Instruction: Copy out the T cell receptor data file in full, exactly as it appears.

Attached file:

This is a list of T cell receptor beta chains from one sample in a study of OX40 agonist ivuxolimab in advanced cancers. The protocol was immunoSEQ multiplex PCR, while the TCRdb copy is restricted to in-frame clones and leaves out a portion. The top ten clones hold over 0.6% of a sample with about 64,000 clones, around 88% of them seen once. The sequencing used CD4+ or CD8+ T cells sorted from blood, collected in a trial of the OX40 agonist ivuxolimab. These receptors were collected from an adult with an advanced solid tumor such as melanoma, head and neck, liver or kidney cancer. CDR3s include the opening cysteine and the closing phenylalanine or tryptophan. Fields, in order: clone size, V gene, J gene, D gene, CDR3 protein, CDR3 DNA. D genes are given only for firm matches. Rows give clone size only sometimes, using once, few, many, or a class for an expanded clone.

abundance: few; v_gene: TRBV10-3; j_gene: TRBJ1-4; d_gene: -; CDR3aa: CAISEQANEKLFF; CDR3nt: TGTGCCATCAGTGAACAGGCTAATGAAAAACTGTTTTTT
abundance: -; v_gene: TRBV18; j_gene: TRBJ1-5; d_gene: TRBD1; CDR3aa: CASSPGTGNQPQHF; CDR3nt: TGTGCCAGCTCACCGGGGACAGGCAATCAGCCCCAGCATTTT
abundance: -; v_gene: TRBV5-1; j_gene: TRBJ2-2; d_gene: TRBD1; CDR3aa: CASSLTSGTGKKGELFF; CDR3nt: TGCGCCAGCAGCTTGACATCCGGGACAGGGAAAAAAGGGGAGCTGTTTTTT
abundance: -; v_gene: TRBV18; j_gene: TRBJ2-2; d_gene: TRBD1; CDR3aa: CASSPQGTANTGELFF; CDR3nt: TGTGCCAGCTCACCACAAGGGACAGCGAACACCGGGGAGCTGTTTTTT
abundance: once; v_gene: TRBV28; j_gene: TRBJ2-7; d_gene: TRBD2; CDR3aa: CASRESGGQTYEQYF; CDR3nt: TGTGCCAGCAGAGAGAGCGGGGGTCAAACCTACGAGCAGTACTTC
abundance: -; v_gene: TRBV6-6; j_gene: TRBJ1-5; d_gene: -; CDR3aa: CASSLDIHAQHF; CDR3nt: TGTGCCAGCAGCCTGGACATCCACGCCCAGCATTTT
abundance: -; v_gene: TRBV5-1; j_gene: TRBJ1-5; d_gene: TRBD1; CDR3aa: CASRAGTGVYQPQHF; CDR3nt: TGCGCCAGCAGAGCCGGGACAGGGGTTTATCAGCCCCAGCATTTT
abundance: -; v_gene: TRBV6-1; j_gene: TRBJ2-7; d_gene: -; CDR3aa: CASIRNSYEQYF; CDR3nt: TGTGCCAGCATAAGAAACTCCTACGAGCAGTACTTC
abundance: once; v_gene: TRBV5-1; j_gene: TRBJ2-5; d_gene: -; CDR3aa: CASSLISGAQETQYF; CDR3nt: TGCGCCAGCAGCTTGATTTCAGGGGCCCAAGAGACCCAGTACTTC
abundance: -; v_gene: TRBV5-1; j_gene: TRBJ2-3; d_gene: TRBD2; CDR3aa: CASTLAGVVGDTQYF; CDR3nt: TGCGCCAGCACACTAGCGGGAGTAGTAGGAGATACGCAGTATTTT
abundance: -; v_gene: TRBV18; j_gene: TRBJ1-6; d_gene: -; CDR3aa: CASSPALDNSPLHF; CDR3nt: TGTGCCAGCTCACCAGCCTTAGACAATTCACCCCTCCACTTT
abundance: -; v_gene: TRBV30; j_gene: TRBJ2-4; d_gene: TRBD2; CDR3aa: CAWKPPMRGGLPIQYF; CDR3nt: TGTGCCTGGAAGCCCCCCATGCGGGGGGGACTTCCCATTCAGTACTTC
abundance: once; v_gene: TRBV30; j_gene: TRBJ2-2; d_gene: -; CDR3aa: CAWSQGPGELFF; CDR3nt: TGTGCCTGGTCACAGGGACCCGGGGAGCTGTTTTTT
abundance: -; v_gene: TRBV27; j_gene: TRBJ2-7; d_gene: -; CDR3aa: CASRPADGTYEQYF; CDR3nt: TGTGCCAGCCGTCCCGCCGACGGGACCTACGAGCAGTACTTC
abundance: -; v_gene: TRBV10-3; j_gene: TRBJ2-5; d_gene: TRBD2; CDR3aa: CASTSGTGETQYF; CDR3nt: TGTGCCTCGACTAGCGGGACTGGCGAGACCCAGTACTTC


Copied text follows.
This is a list of T cell receptor beta chains from one sample in a study of OX40 agonist ivuxolimab in advanced cancers. The protocol was immunoSEQ multiplex PCR, while the TCRdb copy is restricted to in-frame clones and leaves out a portion. The top ten clones hold over 0.6% of a sample with about 64,000 clones, around 88% of them seen once. The sequencing used CD4+ or CD8+ T cells sorted from blood, collected in a trial of the OX40 agonist ivuxolimab. These receptors were collected from an adult with an advanced solid tumor such as melanoma, head and neck, liver or kidney cancer. CDR3s include the opening cysteine and the closing phenylalanine or tryptophan. Fields, in order: clone size, V gene, J gene, D gene, CDR3 protein, CDR3 DNA. D genes are given only for firm matches. Rows give clone size only sometimes, using once, few, many, or a class for an expanded clone.

abundance: few; v_gene: TRBV10-3; j_gene: TRBJ1-4; d_gene: -; CDR3aa: CAISEQANEKLFF; CDR3nt: TGTGCCATCAGTGAACAGGCTAATGAAAAACTGTTTTTT
abundance: -; v_gene: TRBV18; j_gene: TRBJ1-5; d_gene: TRBD1; CDR3aa: CASSPGTGNQPQHF; CDR3nt: TGTGCCAGCTCACCGGGGACAGGCAATCAGCCCCAGCATTTT
abundance: -; v_gene: TRBV5-1; j_gene: TRBJ2-2; d_gene: TRBD1; CDR3aa: CASSLTSGTGKKGELFF; CDR3nt: TGCGCCAGCAGCTTGACATCCGGGACAGGGAAAAAAGGGGAGCTGTTTTTT
abundance: -; v_gene: TRBV18; j_gene: TRBJ2-2; d_gene: TRBD1; CDR3aa: CASSPQGTANTGELFF; CDR3nt: TGTGCCAGCTCACCACAAGGGACAGCGAACACCGGGGAGCTGTTTTTT
abundance: once; v_gene: TRBV28; j_gene: TRBJ2-7; d_gene: TRBD2; CDR3aa: CASRESGGQTYEQYF; CDR3nt: TGTGCCAGCAGAGAGAGCGGGGGTCAAACCTACGAGCAGTACTTC
abundance: -; v_gene: TRBV6-6; j_gene: TRBJ1-5; d_gene: -; CDR3aa: CASSLDIHAQHF; CDR3nt: TGTGCCAGCAGCCTGGACATCCACGCCCAGCATTTT
abundance: -; v_gene: TRBV5-1; j_gene: TRBJ1-5; d_gene: TRBD1; CDR3aa: CASRAGTGVYQPQHF; CDR3nt: TGCGCCAGCAGAGCCGGGACAGGGGTTTATCAGCCCCAGCATTTT
abundance: -; v_gene: TRBV6-1; j_gene: TRBJ2-7; d_gene: -; CDR3aa: CASIRNSYEQYF; CDR3nt: TGTGCCAGCATAAGAAACTCCTACGAGCAGTACTTC
abundance: once; v_gene: TRBV5-1; j_gene: TRBJ2-5; d_gene: -; CDR3aa: CASSLISGAQETQYF; CDR3nt: TGCGCCAGCAGCTTGATTTCAGGGGCCCAAGAGACCCAGTACTTC
abundance: -; v_gene: TRBV5-1; j_gene: TRBJ2-3; d_gene: TRBD2; CDR3aa: CASTLAGVVGDTQYF; CDR3nt: TGCGCCAGCACACTAGCGGGAGTAGTAGGAGATACGCAGTATTTT
abundance: -; v_gene: TRBV18; j_gene: TRBJ1-6; d_gene: -; CDR3aa: CASSPALDNSPLHF; CDR3nt: TGTGCCAGCTCACCAGCCTTAGACAATTCACCCCTCCACTTT
abundance: -; v_gene: TRBV30; j_gene: TRBJ2-4; d_gene: TRBD2; CDR3aa: CAWKPPMRGGLPIQYF; CDR3nt: TGTGCCTGGAAGCCCCCCATGCGGGGGGGACTTCCCATTCAGTACTTC
abundance: once; v_gene: TRBV30; j_gene: TRBJ2-2; d_gene: -; CDR3aa: CAWSQGPGELFF; CDR3nt: TGTGCCTGGTCACAGGGACCCGGGGAGCTGTTTTTT
abundance: -; v_gene: TRBV27; j_gene: TRBJ2-7; d_gene: -; CDR3aa: CASRPADGTYEQYF; CDR3nt: TGTGCCAGCCGTCCCGCCGACGGGACCTACGAGCAGTACTTC
abundance: -; v_gene: TRBV10-3; j_gene: TRBJ2-5; d_gene: TRBD2; CDR3aa: CASTSGTGETQYF; CDR3nt: TGTGCCTCGACTAGCGGGACTGGCGAGACCCAGTACTTC